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Old 05-29-2013, 10:38 PM   #7 (permalink)
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the answer is no.
You can try and create all the exceptions you want.....the answer is still no. It's the wheel.
No, you dont 'need' heavy wheels on heavy equipment.
why?
just add a weight, the exact amount you want.
why make the turning of the weight a drain???
why stress the tranny and bearings.
A wheel is designed to roll and move, not weigh down the load.
if you want to stick to the road, put weights in the trunk or the foot wells.
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Old 05-29-2013, 10:41 PM   #8 (permalink)
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Quote:
Originally Posted by Old Mechanic View Post
In an ideal driving situation without any forced stops of any kind, heavier wheels would help you coast further using P&G (engine off). It would take more energy to get the vehicle up to a given speed, versus lighter wheels, but coasting distances would be longer.

Unfortunately few of us experience those ideal conditions, therefore lighter wheels are better.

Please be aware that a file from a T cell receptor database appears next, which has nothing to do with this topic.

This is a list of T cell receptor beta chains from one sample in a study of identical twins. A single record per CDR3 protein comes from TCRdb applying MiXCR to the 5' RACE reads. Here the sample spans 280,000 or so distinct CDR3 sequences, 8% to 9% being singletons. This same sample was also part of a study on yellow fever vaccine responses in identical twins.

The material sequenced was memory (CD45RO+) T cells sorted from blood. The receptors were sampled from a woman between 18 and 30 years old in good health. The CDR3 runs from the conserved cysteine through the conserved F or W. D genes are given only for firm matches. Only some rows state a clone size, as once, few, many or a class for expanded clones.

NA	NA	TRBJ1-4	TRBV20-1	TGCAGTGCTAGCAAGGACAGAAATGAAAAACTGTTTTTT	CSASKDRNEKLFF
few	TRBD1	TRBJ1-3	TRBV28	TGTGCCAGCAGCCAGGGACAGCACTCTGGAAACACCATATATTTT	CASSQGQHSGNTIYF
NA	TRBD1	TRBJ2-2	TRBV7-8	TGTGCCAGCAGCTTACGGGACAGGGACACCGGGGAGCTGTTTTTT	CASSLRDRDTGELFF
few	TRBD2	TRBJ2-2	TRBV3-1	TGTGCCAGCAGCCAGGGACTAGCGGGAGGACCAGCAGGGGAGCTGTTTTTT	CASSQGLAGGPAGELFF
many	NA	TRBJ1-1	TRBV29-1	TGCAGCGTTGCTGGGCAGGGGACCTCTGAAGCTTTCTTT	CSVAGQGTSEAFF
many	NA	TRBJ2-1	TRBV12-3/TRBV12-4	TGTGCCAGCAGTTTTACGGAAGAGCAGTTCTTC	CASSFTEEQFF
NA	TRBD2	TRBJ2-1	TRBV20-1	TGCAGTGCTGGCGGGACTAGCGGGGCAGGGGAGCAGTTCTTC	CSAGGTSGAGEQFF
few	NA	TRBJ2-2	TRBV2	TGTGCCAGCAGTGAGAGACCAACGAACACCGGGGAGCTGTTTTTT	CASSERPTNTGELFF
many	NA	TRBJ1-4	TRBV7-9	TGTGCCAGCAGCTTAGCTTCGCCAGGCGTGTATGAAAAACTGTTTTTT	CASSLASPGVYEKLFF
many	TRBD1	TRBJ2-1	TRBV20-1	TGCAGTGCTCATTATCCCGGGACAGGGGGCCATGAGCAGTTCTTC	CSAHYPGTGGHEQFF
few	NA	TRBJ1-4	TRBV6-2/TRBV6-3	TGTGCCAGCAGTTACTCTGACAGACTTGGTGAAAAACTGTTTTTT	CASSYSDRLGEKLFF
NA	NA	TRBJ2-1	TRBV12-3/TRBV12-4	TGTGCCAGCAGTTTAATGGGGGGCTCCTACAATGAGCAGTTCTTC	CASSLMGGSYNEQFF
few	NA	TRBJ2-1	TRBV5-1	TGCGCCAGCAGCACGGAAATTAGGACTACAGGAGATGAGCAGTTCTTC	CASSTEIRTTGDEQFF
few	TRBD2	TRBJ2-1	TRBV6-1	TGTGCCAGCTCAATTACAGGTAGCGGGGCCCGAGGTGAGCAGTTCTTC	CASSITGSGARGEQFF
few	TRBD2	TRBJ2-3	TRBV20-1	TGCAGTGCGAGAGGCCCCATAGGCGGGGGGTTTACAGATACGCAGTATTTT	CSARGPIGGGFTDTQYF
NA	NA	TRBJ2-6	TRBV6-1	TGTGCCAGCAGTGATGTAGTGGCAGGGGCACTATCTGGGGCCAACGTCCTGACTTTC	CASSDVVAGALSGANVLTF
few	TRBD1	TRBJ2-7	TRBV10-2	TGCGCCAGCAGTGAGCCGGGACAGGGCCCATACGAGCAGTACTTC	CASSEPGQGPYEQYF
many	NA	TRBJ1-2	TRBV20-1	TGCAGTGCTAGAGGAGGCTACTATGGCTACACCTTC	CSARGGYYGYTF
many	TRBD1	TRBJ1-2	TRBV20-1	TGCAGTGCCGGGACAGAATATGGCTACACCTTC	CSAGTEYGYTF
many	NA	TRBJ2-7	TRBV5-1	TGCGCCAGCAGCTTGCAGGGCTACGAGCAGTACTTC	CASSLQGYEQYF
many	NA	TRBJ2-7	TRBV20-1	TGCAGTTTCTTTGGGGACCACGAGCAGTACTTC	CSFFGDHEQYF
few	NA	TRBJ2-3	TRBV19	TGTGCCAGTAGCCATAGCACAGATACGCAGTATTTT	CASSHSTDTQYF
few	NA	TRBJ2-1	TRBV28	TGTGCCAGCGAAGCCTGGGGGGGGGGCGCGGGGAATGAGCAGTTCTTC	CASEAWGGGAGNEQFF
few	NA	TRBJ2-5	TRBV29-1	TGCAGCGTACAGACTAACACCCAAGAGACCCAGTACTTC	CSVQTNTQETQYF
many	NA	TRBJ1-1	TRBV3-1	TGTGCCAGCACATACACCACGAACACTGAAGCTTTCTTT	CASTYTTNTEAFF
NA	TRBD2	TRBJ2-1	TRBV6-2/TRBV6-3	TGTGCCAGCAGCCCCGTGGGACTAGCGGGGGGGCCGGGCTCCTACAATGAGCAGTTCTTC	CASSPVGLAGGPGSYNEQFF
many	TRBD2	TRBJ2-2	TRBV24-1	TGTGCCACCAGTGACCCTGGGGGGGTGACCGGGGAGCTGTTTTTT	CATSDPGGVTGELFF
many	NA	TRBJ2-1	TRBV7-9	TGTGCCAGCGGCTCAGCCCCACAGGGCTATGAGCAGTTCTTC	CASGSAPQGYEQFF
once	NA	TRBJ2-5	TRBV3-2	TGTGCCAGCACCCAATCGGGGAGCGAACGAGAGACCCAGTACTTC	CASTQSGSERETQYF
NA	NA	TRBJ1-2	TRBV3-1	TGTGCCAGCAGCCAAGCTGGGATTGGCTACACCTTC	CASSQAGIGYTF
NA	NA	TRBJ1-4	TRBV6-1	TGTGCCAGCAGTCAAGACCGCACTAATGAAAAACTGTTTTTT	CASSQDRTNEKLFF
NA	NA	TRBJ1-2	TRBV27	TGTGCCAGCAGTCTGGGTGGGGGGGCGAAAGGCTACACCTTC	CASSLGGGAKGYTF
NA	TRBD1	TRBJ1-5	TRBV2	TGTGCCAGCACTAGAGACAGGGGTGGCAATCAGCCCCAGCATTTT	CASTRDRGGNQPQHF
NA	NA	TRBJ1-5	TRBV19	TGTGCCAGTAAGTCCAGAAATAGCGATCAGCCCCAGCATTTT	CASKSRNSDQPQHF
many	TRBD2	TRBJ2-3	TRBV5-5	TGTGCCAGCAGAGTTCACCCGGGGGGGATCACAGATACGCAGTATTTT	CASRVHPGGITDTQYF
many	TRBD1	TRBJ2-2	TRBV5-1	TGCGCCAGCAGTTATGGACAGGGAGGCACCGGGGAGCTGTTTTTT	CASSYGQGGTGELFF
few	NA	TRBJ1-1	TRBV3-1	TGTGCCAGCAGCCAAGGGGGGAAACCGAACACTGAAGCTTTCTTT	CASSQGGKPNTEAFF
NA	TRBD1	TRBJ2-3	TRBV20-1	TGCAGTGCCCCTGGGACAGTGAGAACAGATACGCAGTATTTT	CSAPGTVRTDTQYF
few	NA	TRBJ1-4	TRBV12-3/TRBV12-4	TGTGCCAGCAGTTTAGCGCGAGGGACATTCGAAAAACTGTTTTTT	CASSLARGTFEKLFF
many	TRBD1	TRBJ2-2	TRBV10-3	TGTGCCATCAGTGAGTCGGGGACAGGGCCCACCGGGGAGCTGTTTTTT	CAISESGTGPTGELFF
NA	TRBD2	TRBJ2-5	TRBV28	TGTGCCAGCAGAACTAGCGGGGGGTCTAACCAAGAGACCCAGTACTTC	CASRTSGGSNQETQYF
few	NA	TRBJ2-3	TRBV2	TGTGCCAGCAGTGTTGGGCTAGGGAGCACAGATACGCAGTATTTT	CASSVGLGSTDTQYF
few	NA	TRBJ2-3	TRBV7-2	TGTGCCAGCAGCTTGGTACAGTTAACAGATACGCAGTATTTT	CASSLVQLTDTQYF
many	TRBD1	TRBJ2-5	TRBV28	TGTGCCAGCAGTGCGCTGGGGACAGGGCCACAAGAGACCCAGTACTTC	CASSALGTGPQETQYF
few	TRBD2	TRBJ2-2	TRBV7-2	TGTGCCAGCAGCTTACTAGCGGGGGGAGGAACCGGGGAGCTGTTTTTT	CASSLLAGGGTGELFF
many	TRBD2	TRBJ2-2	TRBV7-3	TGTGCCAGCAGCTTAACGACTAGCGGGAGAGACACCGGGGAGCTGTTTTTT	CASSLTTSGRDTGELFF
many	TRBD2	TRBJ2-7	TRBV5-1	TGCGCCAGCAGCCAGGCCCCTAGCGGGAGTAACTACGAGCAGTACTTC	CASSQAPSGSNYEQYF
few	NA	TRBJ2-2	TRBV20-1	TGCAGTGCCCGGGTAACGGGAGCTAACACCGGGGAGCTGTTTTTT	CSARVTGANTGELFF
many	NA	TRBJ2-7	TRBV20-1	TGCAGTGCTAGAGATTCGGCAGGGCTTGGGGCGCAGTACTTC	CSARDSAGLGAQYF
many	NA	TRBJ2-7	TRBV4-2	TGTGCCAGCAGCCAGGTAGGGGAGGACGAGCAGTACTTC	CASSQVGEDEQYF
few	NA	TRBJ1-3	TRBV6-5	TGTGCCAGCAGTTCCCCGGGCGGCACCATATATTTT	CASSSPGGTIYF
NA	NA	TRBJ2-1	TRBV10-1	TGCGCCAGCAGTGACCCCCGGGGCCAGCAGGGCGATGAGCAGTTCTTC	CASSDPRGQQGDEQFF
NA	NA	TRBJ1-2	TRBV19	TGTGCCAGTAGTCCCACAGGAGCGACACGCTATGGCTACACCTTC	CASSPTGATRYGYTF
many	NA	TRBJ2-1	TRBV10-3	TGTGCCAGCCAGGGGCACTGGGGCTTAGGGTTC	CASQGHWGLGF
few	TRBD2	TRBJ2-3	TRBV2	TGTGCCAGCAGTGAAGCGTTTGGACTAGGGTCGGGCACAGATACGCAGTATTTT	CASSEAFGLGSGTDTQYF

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what about stopping.....odd thing.....we all have to stop.
now you have 4x the weight (dynamic, moving, swinging) and you are using the wrong pads and bushing to stop.(you didnt upgrade for the greater weight) So they wear out much quicker. But you got to coast a little longer.

the answer is no.
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Old 05-31-2013, 12:33 PM   #9 (permalink)
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Quote:
Originally Posted by Old Tele man View Post
...inertia is good for flat-land coasting, but you pay a price getting up to speed.
And the way physics are, you can never get that energy back for the full 100%.

So, it'd pay not to put in this extra energy in the first place, and use lighter wheels.


There is of course a practical limit to this, as very lightweight wheels come with a very heavy price tag ...
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Old 05-31-2013, 12:44 PM   #10 (permalink)
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Quote:
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we all have to stop.
now you have 4x the weight (dynamic, moving, swinging) and you are using the wrong pads and bushing to stop.(you didnt upgrade for the greater weight) So they wear out much quicker.
The original 15" wheels were 7 kg.
In 2006-2009 I had been running 10.2 kg 17" wheels.

Since early 2009 I h've been running 7.5 kg wheels - which became the winter wheels after summer 2010.

Since August 2010, I've been running heavy (10.9 kg !) 16" wheels on Hägar in summer.


While the extra weight can be felt in the steering (even despite power steering), there are no signs of drastically increased brake wear - pads and disks have done 192.000 km.